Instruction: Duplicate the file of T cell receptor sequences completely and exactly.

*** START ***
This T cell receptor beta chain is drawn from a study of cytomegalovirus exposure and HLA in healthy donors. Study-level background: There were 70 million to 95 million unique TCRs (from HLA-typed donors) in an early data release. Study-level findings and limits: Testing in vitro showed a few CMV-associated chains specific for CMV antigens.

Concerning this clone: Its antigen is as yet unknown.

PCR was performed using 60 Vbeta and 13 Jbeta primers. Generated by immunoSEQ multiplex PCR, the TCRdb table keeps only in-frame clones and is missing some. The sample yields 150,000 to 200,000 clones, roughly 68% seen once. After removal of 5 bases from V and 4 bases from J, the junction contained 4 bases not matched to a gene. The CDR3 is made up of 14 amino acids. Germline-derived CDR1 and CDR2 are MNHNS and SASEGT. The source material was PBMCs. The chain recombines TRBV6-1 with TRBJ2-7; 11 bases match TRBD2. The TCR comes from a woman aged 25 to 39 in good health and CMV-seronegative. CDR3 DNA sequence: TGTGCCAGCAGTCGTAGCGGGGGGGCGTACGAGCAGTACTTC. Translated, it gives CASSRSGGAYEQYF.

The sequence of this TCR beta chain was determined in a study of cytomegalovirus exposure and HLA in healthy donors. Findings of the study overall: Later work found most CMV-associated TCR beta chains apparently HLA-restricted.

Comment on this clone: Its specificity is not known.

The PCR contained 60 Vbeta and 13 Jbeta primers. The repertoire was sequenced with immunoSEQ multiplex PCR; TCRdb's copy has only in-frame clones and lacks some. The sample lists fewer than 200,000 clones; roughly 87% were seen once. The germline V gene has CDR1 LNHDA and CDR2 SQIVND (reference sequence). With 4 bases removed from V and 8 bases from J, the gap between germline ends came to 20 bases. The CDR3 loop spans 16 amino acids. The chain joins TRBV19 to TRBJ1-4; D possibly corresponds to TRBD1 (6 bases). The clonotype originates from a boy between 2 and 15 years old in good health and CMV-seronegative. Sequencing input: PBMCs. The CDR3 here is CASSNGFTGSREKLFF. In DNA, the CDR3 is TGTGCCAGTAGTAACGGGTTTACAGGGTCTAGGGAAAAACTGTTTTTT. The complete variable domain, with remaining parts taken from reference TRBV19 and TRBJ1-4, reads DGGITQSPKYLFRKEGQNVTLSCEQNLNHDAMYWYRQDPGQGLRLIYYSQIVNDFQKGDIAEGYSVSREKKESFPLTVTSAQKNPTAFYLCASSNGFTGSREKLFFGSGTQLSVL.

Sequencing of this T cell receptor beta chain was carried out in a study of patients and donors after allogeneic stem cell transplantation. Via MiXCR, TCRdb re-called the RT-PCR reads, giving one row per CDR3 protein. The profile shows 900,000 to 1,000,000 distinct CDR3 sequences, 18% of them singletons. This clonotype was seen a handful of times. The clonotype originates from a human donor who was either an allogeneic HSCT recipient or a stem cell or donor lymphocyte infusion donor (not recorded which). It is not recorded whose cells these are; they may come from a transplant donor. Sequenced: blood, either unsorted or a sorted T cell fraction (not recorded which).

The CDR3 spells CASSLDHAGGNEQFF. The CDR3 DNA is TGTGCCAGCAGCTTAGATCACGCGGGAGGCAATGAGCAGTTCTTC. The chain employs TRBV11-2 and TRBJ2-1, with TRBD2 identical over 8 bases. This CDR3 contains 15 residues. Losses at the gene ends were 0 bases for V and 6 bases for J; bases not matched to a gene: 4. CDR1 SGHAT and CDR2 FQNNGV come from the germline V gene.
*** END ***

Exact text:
This T cell receptor beta chain is drawn from a study of cytomegalovirus exposure and HLA in healthy donors. Study-level background: There were 70 million to 95 million unique TCRs (from HLA-typed donors) in an early data release. Study-level findings and limits: Testing in vitro showed a few CMV-associated chains specific for CMV antigens.

Concerning this clone: Its antigen is as yet unknown.

PCR was performed using 60 Vbeta and 13 Jbeta primers. Generated by immunoSEQ multiplex PCR, the TCRdb table keeps only in-frame clones and is missing some. The sample yields 150,000 to 200,000 clones, roughly 68% seen once. After removal of 5 bases from V and 4 bases from J, the junction contained 4 bases not matched to a gene. The CDR3 is made up of 14 amino acids. Germline-derived CDR1 and CDR2 are MNHNS and SASEGT. The source material was PBMCs. The chain recombines TRBV6-1 with TRBJ2-7; 11 bases match TRBD2. The TCR comes from a woman aged 25 to 39 in good health and CMV-seronegative. CDR3 DNA sequence: TGTGCCAGCAGTCGTAGCGGGGGGGCGTACGAGCAGTACTTC. Translated, it gives CASSRSGGAYEQYF.

The sequence of this TCR beta chain was determined in a study of cytomegalovirus exposure and HLA in healthy donors. Findings of the study overall: Later work found most CMV-associated TCR beta chains apparently HLA-restricted.

Comment on this clone: Its specificity is not known.

The PCR contained 60 Vbeta and 13 Jbeta primers. The repertoire was sequenced with immunoSEQ multiplex PCR; TCRdb's copy has only in-frame clones and lacks some. The sample lists fewer than 200,000 clones; roughly 87% were seen once. The germline V gene has CDR1 LNHDA and CDR2 SQIVND (reference sequence). With 4 bases removed from V and 8 bases from J, the gap between germline ends came to 20 bases. The CDR3 loop spans 16 amino acids. The chain joins TRBV19 to TRBJ1-4; D possibly corresponds to TRBD1 (6 bases). The clonotype originates from a boy between 2 and 15 years old in good health and CMV-seronegative. Sequencing input: PBMCs. The CDR3 here is CASSNGFTGSREKLFF. In DNA, the CDR3 is TGTGCCAGTAGTAACGGGTTTACAGGGTCTAGGGAAAAACTGTTTTTT. The complete variable domain, with remaining parts taken from reference TRBV19 and TRBJ1-4, reads DGGITQSPKYLFRKEGQNVTLSCEQNLNHDAMYWYRQDPGQGLRLIYYSQIVNDFQKGDIAEGYSVSREKKESFPLTVTSAQKNPTAFYLCASSNGFTGSREKLFFGSGTQLSVL.

Sequencing of this T cell receptor beta chain was carried out in a study of patients and donors after allogeneic stem cell transplantation. Via MiXCR, TCRdb re-called the RT-PCR reads, giving one row per CDR3 protein. The profile shows 900,000 to 1,000,000 distinct CDR3 sequences, 18% of them singletons. This clonotype was seen a handful of times. The clonotype originates from a human donor who was either an allogeneic HSCT recipient or a stem cell or donor lymphocyte infusion donor (not recorded which). It is not recorded whose cells these are; they may come from a transplant donor. Sequenced: blood, either unsorted or a sorted T cell fraction (not recorded which).

The CDR3 spells CASSLDHAGGNEQFF. The CDR3 DNA is TGTGCCAGCAGCTTAGATCACGCGGGAGGCAATGAGCAGTTCTTC. The chain employs TRBV11-2 and TRBJ2-1, with TRBD2 identical over 8 bases. This CDR3 contains 15 residues. Losses at the gene ends were 0 bases for V and 6 bases for J; bases not matched to a gene: 4. CDR1 SGHAT and CDR2 FQNNGV come from the germline V gene.